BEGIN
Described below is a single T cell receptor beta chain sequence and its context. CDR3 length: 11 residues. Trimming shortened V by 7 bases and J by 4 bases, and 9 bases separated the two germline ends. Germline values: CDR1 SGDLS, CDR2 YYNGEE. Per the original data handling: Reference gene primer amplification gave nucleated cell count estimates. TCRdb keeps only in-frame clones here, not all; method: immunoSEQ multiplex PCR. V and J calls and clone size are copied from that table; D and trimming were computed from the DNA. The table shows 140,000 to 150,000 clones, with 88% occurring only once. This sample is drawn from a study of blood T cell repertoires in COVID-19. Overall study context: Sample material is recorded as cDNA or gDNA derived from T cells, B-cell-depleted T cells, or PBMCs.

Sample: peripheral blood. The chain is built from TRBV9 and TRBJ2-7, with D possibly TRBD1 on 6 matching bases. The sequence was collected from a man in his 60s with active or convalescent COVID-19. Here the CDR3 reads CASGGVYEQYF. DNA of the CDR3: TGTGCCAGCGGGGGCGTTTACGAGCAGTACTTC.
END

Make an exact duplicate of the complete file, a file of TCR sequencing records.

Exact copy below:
Described below is a single T cell receptor beta chain sequence and its context. CDR3 length: 11 residues. Trimming shortened V by 7 bases and J by 4 bases, and 9 bases separated the two germline ends. Germline values: CDR1 SGDLS, CDR2 YYNGEE. Per the original data handling: Reference gene primer amplification gave nucleated cell count estimates. TCRdb keeps only in-frame clones here, not all; method: immunoSEQ multiplex PCR. V and J calls and clone size are copied from that table; D and trimming were computed from the DNA. The table shows 140,000 to 150,000 clones, with 88% occurring only once. This sample is drawn from a study of blood T cell repertoires in COVID-19. Overall study context: Sample material is recorded as cDNA or gDNA derived from T cells, B-cell-depleted T cells, or PBMCs.

Sample: peripheral blood. The chain is built from TRBV9 and TRBJ2-7, with D possibly TRBD1 on 6 matching bases. The sequence was collected from a man in his 60s with active or convalescent COVID-19. Here the CDR3 reads CASGGVYEQYF. DNA of the CDR3: TGTGCCAGCGGGGGCGTTTACGAGCAGTACTTC.